"Barely qualified students" are those that don't meet the academic standards of the school but are accepted into the school for other than academic reasons.
There would be affordable housing if the city got rid of the antiquated rent control and rent stabilization laws. While the people that live in these places love them, they are not the intended beneficiaries as those are mostly dead. What this has done was keep about 1 million apartments off the free market which would actually lower the rents across the board if they were free market.
Saying no one would be able to afford to live in the city is about as dumb a statement one can make and shows why socialists on't understand the free market. If people couldn't afford the rents they are paying they would all start going down as landlords would lower prices according to demand. Granted the city does not want that because then they can't hike property taxes, water and sewer taxes every 15 minutes. Guess where all those hikes get reflected? Yup, the rent.
Okay, so sounds like the gist of it is CB3 feels this plan doesn't go far enough. As I understand it, most of the objections elsewhere have been around concerns about lost parking space (!).
Hey, he's trying to do *something*, albeit with a very limited set of tools. He can't strengthen tenant protections without Albany's say-so, and Albany ain't going there under our closet Republican governor and the Republican state senate majority he's helped to preserve.
And no, libertarian mush-for-brains, ending rent controls will not magically create affordability by unleashing the market fairy. There's just not much housing stock under rent control anymore, and demand would still far exceed supply, so owners would charge "market" rates unaffordable to most and happily let units sit vacant for a month or three until some rich kid from Connecticut or Qatar gets daddy to spring for his or her $4,000-a-month rent.
"There would be affordable housing if the city got rid of the antiquated rent control and rent stabilization laws. While the people that live in these places love them, they are not the intended beneficiaries as those are mostly dead. "
So the middle working class is dead?
"What this has done was keep about 1 million apartments off the free market which would actually lower the rents across the board if they were free market."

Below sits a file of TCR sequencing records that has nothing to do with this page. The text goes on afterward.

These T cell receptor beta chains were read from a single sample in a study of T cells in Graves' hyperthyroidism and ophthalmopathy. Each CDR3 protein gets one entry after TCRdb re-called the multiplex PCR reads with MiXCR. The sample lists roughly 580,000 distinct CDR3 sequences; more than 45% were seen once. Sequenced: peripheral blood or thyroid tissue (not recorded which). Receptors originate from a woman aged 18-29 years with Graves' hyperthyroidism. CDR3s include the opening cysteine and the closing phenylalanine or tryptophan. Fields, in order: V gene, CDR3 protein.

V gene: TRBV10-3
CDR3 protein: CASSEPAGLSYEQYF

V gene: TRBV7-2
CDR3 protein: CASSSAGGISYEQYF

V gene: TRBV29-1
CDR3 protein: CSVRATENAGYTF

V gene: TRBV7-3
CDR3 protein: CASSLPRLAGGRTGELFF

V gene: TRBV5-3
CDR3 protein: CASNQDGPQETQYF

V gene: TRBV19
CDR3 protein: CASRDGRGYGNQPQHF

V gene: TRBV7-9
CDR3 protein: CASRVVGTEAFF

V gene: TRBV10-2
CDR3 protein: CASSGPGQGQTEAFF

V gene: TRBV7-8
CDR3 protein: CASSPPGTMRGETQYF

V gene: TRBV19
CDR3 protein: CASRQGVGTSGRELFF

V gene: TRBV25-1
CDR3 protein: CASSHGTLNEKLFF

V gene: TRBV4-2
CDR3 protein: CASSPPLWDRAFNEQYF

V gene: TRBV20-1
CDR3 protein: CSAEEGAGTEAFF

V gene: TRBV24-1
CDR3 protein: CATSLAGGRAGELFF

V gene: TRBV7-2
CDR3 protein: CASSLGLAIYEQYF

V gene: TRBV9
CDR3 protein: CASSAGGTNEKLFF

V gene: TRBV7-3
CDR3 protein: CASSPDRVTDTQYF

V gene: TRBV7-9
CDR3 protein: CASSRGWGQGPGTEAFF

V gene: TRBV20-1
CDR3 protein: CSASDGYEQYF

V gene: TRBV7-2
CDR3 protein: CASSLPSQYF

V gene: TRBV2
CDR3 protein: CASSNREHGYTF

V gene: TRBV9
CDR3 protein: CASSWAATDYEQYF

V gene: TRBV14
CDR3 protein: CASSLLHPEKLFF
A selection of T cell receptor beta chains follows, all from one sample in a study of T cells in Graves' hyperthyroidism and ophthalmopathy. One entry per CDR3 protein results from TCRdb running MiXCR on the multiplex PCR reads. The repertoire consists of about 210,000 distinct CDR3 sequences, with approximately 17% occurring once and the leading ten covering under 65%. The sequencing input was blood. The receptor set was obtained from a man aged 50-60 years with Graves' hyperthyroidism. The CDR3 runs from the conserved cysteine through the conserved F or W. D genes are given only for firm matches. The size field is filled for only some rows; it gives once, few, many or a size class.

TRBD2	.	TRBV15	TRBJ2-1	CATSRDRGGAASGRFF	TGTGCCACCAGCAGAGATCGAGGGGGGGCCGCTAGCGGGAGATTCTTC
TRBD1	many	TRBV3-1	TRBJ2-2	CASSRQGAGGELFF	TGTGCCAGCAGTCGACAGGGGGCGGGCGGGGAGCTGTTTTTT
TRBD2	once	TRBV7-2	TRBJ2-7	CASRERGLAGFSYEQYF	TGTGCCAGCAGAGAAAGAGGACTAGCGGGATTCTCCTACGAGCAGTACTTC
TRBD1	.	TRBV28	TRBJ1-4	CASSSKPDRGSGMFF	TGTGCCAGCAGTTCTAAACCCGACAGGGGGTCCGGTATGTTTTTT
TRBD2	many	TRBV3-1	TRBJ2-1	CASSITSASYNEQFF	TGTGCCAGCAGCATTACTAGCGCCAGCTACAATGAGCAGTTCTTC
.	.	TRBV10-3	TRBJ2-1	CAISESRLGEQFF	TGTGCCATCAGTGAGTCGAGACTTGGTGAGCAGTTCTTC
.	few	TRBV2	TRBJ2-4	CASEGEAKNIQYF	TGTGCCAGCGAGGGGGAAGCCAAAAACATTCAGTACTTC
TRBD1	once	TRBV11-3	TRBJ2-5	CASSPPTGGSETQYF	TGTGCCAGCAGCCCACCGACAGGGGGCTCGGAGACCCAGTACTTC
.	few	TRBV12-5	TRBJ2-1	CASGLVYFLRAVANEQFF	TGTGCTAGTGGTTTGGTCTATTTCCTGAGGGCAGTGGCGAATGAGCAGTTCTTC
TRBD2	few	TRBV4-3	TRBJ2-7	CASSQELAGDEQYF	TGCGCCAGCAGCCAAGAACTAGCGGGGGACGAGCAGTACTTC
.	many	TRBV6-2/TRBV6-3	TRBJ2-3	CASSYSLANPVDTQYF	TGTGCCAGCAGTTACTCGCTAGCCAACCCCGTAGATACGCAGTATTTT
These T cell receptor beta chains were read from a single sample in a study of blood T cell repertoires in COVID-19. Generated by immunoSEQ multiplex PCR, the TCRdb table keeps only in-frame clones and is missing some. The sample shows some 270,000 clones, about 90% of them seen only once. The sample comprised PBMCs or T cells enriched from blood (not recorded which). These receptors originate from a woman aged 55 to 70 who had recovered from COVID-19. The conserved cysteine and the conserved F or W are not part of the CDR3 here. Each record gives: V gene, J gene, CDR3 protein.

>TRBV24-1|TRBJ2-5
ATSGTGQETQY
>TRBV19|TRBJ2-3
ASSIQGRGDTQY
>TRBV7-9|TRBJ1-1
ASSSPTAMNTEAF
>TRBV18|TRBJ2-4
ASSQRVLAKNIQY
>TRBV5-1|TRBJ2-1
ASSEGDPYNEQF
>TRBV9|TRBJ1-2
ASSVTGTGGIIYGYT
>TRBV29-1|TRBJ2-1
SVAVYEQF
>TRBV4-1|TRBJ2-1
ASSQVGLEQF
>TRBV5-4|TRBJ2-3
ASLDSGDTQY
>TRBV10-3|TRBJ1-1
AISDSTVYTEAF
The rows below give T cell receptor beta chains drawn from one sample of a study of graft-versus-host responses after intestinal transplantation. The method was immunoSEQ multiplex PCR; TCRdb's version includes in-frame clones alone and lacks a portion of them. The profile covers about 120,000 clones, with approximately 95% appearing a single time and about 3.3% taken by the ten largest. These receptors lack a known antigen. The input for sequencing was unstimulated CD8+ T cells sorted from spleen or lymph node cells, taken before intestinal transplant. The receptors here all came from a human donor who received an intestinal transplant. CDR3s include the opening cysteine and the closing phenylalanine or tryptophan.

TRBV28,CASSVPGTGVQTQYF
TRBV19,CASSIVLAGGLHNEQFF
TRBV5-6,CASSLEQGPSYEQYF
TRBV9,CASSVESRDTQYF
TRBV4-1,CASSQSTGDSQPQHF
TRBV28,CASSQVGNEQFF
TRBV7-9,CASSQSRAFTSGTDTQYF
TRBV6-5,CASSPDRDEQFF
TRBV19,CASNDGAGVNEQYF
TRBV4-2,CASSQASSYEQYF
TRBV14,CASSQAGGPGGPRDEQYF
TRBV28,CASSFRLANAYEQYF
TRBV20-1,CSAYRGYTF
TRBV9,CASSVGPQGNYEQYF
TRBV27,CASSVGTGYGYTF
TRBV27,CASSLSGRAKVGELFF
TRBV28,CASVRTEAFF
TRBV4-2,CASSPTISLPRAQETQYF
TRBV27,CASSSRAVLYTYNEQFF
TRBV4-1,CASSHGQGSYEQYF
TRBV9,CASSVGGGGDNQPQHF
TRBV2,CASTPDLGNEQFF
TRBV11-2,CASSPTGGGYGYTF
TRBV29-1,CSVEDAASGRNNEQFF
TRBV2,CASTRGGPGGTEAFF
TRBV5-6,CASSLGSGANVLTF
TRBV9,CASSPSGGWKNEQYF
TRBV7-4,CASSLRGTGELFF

What this would do is force 1 million families out of New York City which in many cases is their home for decades. It would also allow landlords to rent those apartments to the constant influx of wealthy college students, young urban professionals all of which would move out in 1 - 2 years for better apartments and leaving behind a destabilized neighborhood with no long term residence. Activism would be dead, community boards would be useless and wealthy landlords and developers would act unopposed by the now transient renters.
@ 1:07 -- same old story. Once those protections are gone, ALL of those people will be forced out. Their rents will not be proportional to their incomes, especially for seniors. Yes, seniors: invisible to you, perhaps, but still living here.
And to the person who said EVG readers are against affordable housing? It's a matter of scale.
P.S. I've been around long enough to see multiple downturns here. Don't be lulled into thinking another one won't occur.
I could go on, but it's time to make more coffee.
What is wrong with these people? When are they going to learn that people need to come before money?
Enough with the "free market" argument. A real estate market manipulated by lobbyists, tax incentives and other giveaways to developers, and legal loopholes that only the wealthy can afford to exploit is not a free market.
I've also become more and more disappointed with DeBlasio. His affordable housing plan is almost a joke. There were 90,000 people competing for less than 1000 apartments at Hunters Point and there were no apartments available for anyone who made between $45-$55K a year. Like the rest of this affordable housing initiative, 80% of the building is luxury development. The developers and people who can afford to buy a $750K apartment get a big tax break. When the tax abatement expires in 15-20 years, anyone living in an "affordable" unit will be forced out, and by that time the surrounding areas,including Queens, Brooklyn and soon the Bronx will be completely unaffordable to anyone who makes less than a 6+ figure income.